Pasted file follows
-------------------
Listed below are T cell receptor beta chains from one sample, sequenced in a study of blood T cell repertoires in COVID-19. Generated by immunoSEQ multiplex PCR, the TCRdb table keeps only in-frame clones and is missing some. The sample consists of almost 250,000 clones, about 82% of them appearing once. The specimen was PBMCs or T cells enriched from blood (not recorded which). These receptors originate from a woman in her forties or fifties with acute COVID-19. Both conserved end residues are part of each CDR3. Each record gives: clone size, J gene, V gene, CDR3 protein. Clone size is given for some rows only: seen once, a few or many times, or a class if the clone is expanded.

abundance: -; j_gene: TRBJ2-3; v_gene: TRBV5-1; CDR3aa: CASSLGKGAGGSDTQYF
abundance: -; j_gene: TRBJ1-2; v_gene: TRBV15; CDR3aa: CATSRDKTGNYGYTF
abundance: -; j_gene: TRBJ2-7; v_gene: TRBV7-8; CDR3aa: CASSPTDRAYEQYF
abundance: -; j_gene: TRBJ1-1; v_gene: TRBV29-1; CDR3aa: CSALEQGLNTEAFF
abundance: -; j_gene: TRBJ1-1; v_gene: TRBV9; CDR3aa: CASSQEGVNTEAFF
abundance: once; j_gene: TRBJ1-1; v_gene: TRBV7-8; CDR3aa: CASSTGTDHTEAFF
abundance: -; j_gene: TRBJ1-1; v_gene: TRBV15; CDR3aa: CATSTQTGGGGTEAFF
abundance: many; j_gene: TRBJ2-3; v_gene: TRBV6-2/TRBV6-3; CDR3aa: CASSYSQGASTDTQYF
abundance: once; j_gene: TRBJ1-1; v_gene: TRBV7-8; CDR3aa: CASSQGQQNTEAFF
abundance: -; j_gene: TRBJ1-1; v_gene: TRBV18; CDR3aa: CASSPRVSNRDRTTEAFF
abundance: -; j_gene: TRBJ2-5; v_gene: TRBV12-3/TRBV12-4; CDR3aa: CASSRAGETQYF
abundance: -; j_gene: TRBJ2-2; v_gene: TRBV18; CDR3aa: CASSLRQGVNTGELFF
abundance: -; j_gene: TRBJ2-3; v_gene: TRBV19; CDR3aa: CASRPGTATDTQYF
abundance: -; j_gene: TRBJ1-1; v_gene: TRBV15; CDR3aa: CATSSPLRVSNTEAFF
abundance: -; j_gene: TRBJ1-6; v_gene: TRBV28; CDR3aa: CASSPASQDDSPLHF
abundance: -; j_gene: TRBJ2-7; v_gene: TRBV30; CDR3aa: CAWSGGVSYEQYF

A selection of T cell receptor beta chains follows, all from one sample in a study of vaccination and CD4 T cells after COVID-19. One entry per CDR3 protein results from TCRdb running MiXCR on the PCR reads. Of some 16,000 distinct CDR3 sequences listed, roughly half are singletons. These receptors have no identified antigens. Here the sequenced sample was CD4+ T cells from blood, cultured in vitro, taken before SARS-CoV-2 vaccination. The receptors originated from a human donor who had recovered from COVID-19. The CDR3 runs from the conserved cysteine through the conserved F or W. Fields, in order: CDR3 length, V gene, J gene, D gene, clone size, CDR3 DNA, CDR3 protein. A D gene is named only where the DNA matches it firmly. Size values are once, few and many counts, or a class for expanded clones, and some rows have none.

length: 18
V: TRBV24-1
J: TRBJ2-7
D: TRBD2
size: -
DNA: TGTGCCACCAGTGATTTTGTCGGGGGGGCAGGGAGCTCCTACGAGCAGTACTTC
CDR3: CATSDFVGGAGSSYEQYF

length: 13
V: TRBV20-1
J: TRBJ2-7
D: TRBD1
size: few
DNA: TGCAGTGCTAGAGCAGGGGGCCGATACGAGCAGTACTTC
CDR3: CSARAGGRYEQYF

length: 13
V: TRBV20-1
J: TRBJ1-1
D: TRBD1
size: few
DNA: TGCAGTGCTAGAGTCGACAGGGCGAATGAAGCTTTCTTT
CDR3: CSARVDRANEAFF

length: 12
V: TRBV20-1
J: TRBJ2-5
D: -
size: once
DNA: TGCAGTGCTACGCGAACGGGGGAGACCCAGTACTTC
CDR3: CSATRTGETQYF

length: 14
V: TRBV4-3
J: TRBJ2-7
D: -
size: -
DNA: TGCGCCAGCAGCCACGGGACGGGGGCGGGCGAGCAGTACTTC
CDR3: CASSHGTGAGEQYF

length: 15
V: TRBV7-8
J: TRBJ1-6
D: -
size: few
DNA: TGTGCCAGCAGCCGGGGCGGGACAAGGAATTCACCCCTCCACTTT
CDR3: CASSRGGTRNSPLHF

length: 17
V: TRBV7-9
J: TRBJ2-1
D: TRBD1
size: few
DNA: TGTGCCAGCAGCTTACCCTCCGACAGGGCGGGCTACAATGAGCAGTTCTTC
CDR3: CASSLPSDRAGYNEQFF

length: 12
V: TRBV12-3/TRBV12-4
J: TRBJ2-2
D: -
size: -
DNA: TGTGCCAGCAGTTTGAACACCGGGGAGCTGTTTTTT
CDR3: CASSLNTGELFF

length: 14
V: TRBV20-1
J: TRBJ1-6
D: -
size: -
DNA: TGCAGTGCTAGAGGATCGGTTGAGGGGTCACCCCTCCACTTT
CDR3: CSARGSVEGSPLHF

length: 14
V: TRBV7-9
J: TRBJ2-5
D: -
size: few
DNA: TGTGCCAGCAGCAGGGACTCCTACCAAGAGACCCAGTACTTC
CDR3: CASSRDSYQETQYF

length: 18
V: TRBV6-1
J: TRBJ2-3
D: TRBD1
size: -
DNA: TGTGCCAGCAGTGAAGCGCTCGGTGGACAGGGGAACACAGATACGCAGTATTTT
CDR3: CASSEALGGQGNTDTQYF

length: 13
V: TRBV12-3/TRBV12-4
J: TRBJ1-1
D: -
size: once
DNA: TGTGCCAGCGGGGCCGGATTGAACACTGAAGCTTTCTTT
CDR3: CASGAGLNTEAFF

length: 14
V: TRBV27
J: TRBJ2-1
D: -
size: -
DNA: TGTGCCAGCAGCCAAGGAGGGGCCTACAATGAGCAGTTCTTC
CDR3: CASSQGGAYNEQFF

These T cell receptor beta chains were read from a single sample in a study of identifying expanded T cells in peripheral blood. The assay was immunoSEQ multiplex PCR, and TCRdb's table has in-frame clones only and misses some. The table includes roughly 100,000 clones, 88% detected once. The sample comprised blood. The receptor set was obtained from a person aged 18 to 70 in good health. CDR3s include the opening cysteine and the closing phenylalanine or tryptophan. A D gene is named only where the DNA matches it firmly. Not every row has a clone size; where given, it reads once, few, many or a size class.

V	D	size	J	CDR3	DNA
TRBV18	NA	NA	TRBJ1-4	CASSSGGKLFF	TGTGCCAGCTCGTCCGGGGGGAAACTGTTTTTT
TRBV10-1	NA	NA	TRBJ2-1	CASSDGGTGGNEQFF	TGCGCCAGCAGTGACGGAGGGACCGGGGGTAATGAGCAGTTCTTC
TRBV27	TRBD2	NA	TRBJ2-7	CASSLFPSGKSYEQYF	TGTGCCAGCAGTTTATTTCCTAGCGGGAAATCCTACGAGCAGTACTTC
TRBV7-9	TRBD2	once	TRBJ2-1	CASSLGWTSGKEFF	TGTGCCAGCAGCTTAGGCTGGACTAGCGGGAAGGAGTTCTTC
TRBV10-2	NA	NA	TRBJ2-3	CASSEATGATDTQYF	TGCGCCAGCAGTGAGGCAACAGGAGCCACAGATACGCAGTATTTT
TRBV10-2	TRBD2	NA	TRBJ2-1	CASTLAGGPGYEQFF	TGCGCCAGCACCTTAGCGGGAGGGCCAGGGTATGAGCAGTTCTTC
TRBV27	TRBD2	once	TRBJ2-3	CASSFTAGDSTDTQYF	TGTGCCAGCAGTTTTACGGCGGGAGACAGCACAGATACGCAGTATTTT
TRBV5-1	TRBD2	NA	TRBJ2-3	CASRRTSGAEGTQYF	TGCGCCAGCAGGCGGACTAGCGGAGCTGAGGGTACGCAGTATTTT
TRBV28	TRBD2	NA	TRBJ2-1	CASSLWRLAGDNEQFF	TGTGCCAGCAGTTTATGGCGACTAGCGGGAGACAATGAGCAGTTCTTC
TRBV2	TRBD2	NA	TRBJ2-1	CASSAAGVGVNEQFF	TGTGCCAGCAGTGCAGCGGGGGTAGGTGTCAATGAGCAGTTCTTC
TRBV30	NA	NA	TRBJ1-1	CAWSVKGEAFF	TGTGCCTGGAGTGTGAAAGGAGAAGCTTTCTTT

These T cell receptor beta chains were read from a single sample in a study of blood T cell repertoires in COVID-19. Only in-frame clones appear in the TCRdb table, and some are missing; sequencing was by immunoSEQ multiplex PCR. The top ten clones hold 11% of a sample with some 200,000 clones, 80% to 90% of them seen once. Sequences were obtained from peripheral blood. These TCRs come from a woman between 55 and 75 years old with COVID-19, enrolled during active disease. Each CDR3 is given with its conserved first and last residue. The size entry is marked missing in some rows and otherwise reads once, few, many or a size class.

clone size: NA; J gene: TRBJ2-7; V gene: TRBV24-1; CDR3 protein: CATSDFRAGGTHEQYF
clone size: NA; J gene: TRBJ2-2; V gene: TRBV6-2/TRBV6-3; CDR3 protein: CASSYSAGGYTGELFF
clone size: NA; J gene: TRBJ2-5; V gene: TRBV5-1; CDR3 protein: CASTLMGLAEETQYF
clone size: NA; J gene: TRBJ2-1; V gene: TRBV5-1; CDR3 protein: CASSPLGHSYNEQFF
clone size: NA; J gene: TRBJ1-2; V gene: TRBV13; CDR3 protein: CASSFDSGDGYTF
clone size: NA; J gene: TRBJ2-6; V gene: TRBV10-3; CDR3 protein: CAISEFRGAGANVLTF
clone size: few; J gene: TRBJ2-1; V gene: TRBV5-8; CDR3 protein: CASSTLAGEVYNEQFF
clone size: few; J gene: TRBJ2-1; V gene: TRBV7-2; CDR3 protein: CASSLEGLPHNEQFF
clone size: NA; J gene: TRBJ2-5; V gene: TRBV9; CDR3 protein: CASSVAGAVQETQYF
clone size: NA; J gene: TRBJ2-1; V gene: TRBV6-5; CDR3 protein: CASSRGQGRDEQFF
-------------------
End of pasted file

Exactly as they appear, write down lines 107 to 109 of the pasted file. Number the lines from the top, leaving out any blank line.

size: -
DNA: TGTGCCAGCAGCCAAGGAGGGGCCTACAATGAGCAGTTCTTC
CDR3: CASSQGGAYNEQFF